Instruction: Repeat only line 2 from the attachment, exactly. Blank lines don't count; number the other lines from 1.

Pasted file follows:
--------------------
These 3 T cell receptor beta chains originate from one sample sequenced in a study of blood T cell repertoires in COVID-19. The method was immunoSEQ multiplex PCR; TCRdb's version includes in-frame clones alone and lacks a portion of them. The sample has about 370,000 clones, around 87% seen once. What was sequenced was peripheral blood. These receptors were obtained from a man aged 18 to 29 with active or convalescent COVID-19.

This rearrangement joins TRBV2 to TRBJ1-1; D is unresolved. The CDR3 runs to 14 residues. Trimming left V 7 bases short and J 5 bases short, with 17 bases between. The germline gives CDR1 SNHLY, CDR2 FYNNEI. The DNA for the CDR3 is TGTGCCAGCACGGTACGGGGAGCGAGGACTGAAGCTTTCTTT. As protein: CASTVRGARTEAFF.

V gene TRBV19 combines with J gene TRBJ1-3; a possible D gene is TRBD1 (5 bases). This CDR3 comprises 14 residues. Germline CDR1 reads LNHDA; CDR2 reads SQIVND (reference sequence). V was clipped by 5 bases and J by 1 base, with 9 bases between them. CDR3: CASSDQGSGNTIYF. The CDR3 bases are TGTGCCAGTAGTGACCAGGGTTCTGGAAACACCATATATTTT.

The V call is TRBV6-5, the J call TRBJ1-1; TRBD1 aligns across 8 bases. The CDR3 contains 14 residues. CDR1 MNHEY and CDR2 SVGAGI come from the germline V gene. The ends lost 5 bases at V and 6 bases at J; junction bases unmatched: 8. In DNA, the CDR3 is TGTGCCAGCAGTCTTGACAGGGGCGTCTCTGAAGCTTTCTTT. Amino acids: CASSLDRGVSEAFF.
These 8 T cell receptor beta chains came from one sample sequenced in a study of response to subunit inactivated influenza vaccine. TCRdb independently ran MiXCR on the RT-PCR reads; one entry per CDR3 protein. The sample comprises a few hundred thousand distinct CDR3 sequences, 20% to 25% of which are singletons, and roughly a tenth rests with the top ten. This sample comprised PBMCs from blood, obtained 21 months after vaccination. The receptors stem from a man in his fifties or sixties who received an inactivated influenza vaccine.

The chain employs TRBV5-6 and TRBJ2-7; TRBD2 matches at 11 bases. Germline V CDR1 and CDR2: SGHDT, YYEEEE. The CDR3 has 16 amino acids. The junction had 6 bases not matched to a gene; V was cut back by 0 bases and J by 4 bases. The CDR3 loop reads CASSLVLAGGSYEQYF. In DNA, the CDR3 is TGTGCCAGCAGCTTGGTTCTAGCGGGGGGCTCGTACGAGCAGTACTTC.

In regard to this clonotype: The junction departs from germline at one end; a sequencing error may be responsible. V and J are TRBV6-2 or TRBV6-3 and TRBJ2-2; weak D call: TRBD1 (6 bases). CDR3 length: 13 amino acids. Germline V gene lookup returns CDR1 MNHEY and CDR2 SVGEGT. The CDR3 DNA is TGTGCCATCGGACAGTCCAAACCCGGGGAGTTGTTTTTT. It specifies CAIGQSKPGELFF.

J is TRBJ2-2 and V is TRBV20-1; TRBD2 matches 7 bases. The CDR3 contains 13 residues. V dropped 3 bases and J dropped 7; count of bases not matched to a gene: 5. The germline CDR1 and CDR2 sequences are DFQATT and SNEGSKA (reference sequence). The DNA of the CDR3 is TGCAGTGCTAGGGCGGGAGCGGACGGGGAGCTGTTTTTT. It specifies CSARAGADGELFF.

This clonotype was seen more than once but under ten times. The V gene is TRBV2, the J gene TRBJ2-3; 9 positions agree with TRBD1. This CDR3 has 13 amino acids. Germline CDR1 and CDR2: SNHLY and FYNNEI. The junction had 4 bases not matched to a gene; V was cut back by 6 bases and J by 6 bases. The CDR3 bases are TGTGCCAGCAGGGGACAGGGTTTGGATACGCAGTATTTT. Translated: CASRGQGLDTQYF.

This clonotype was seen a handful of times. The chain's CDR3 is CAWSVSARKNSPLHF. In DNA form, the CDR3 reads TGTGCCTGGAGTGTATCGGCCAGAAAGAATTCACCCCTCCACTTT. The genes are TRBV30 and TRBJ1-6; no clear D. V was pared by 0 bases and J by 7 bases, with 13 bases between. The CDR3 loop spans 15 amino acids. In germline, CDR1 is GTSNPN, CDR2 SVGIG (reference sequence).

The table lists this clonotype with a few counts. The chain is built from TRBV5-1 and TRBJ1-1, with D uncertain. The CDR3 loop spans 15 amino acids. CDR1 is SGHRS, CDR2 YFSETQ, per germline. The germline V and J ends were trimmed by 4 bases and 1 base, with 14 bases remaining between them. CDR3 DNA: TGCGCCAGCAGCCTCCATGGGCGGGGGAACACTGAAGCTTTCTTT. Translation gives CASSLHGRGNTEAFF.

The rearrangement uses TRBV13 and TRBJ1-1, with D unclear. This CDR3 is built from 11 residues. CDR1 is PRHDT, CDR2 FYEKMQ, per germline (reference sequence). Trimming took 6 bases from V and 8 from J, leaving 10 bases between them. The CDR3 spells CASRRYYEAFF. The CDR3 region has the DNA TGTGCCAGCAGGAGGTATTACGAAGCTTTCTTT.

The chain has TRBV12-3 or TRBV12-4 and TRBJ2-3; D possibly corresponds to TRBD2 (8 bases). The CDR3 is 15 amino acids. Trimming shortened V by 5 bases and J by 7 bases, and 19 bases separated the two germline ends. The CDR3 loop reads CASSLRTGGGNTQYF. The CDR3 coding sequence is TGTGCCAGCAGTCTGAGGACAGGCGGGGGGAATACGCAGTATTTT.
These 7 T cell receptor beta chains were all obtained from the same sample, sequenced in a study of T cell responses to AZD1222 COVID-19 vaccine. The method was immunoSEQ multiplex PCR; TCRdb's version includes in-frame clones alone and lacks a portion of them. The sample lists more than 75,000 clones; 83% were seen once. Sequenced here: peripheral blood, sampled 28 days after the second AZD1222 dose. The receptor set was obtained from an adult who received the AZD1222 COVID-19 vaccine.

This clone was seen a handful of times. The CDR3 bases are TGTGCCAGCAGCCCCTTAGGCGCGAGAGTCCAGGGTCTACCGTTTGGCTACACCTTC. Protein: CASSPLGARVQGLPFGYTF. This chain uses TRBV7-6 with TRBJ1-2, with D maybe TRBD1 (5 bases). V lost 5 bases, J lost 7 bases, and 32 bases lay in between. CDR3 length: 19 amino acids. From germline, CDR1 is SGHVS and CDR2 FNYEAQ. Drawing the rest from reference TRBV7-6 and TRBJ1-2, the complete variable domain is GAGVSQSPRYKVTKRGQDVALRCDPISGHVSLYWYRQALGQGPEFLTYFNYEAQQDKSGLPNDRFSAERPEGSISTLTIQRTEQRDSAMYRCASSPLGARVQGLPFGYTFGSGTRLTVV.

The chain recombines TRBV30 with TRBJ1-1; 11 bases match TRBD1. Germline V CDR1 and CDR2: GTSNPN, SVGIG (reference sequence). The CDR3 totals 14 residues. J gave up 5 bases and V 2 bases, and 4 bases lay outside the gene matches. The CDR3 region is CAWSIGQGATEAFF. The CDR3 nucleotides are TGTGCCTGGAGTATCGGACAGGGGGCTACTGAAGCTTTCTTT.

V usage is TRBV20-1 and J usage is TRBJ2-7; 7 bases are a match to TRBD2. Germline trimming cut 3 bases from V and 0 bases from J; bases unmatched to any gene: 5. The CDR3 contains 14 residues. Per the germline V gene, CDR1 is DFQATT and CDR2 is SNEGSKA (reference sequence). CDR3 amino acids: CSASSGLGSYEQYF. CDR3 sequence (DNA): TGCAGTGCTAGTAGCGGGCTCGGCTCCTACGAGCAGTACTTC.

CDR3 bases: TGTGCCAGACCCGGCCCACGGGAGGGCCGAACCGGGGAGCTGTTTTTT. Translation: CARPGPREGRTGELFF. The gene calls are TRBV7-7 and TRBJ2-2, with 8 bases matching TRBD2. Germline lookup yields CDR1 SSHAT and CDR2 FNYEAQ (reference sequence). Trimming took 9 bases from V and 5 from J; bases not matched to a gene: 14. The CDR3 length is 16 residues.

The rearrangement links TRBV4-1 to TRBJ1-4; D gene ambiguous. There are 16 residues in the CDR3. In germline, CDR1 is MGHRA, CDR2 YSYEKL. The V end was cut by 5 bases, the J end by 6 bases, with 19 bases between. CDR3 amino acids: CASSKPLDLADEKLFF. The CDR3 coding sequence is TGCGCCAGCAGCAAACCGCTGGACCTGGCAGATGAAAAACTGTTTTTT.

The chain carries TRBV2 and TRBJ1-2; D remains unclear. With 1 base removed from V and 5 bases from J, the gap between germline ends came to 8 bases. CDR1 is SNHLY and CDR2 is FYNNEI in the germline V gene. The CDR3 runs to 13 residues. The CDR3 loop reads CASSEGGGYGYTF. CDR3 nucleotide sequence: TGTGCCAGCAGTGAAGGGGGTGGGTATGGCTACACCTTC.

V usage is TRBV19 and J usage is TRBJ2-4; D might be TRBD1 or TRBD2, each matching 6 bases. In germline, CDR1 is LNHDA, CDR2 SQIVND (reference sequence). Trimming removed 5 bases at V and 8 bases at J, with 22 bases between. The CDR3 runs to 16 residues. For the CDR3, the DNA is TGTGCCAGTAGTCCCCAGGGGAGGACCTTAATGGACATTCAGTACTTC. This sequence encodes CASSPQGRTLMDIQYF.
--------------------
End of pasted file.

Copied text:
This rearrangement joins TRBV2 to TRBJ1-1; D is unresolved. The CDR3 runs to 14 residues. Trimming left V 7 bases short and J 5 bases short, with 17 bases between. The germline gives CDR1 SNHLY, CDR2 FYNNEI. The DNA for the CDR3 is TGTGCCAGCACGGTACGGGGAGCGAGGACTGAAGCTTTCTTT. As protein: CASTVRGARTEAFF.